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Author: Kristy

Can we turn cow farts into energy?
A new backpack for cows collects methane to be converted into energy
According to the Argentinean research team that developed the backpack, cows emit about 300 liters of methane per day, which can be used to run an average sized refrigerator for a day. (Bob Jagendorf)

Anna Brones, Care2.com | May 13, 2014

Methane is the second most prevalent greenhouse gas emitted in the United States from human activities. One of the main offenders of these human activities?

Raising livestock. In fact, globally, agriculture is the primary source of methane emissions, so much so that in 2012, the American cattle industry passed the natural gas industry for the number one spot on the methane emissions list.

Cow farts are contributing to climate change, and in beef heavy industries, this is a serious problem. For example, Texas, Kansas and Oklahoma, centers of fuel production and farming, produce almost one quarter of the United State’s total methane output.

 

But methane can be converted to energy, making it more useful than wasteful, and in Argentina, researchers are taking advantage of this potential with a new backpack developed for cows. Backpacks aren’t the average cow accessory, but then again, this is no normal backpack. They are methane collecting backpacks.

How does it work? According to Ecouterre:

“A tube stuck right into the cow’s rumen collects the gases and stores them in an inflatable sack on their back. Later the methane is purified and compressed so it can be used to generate electricity, run a refrigerator, cook or even run a car, all while keeping the methane out of the atmosphere.”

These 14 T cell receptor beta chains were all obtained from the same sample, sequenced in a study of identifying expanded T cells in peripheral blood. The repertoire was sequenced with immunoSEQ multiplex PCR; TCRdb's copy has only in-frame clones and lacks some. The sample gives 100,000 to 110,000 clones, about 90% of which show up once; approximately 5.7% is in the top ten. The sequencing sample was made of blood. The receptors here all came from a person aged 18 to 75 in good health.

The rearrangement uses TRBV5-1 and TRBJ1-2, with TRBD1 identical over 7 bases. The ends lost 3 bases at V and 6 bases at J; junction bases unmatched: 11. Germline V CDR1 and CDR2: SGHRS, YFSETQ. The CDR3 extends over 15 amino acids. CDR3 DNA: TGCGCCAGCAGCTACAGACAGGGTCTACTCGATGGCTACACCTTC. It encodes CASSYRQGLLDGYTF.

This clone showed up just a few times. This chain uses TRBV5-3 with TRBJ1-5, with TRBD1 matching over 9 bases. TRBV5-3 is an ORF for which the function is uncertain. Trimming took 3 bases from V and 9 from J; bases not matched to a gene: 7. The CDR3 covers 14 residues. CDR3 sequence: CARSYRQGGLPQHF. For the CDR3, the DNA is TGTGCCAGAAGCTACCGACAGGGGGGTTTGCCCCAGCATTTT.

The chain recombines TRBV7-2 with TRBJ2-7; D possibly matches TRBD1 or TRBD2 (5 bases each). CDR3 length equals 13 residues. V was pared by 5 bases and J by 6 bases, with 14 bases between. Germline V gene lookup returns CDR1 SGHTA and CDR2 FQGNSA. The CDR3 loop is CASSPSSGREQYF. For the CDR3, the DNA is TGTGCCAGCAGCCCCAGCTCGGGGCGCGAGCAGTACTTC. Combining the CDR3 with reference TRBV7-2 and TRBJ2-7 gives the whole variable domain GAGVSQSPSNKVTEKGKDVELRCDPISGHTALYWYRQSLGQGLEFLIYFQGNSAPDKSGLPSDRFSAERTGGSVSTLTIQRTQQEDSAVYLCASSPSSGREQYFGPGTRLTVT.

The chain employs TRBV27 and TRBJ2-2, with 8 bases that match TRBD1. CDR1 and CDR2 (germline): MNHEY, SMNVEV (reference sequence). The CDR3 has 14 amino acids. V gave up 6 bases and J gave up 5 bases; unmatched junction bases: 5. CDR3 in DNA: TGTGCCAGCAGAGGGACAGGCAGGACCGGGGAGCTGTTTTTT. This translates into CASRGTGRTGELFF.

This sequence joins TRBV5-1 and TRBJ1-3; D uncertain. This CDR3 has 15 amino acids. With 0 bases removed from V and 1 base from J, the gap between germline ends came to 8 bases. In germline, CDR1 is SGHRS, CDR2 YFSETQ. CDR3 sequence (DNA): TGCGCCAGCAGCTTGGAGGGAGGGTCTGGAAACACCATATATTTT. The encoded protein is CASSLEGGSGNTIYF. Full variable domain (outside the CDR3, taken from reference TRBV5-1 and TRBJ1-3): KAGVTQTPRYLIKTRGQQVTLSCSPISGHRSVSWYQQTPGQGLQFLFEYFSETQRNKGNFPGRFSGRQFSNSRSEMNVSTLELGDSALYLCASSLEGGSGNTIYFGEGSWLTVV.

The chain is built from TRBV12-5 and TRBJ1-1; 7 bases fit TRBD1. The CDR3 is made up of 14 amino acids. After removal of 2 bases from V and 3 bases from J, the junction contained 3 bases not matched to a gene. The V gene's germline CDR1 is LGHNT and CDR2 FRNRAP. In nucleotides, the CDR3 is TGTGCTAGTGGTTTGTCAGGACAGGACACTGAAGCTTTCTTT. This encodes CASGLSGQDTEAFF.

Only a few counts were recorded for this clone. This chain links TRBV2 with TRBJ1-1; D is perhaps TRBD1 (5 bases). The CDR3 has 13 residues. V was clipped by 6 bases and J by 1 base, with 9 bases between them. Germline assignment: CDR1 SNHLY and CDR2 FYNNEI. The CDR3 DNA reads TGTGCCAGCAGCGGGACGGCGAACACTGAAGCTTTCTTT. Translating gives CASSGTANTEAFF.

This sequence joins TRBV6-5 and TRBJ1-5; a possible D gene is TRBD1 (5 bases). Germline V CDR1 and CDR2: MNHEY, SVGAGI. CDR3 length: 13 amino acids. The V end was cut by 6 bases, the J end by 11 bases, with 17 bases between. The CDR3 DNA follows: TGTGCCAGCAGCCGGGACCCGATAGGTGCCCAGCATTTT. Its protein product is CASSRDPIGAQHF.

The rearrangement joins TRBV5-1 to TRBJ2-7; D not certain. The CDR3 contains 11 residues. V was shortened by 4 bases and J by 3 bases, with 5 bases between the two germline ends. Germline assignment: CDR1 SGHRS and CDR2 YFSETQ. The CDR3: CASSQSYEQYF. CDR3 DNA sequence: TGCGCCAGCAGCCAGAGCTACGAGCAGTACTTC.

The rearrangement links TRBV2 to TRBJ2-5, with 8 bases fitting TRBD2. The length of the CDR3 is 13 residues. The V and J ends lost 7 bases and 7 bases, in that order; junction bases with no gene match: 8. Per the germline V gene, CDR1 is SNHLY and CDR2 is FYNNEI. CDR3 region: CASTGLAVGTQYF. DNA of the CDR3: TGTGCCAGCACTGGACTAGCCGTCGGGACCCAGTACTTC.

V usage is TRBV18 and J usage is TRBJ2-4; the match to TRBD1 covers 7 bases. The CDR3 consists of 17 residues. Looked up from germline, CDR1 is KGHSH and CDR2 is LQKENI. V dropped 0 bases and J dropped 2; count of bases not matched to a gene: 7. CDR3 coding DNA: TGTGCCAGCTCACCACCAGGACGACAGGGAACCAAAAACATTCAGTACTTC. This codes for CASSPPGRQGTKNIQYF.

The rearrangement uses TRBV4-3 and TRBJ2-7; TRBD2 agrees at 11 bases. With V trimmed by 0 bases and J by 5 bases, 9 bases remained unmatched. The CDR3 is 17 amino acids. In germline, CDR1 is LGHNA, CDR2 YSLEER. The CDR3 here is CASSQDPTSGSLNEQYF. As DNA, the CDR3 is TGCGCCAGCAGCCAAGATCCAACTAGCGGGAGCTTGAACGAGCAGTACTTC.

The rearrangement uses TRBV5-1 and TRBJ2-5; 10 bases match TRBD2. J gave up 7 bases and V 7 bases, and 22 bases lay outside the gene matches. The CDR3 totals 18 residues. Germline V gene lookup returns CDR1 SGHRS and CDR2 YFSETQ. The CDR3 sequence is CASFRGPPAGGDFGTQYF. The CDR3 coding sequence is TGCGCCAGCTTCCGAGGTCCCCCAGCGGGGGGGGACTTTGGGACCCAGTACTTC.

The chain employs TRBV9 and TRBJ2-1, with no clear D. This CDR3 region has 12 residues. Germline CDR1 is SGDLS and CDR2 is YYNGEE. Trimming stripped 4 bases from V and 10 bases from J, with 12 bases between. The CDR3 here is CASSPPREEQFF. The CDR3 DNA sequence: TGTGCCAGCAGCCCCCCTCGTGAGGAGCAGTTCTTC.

According to the Argentinean research team that developed the backpack, cows emit about 300 liters of methane per day, which can be used to run an average sized refrigerator for a day. As the cow eats and digests throughout the day, the methane goes into the tube and collects in the backpack.

While the procedure to install the backpack might make some squirm — the cows are given local anesthesia so that the tube can be inserted through a small puncture in their side — the potential of the technology is impressive, potentially reducing greenhouse gases and providing a renewable energy source.

The cow fart backpack concept still needs more testing, and given the method by which the methane is extracted, there is sure to be a discussion of ethics. If the testing and development continues, humans will have to decide whether or not they feel comfortable using cattle in this way.

Is this the energy of the future? Will cattle farms now come with backpacks? That remains to be seen, but no matter what, the innovative technology provides a platform for talking about how in the industrial meat industry we can think differently about greenhouse gases and what we do with them.


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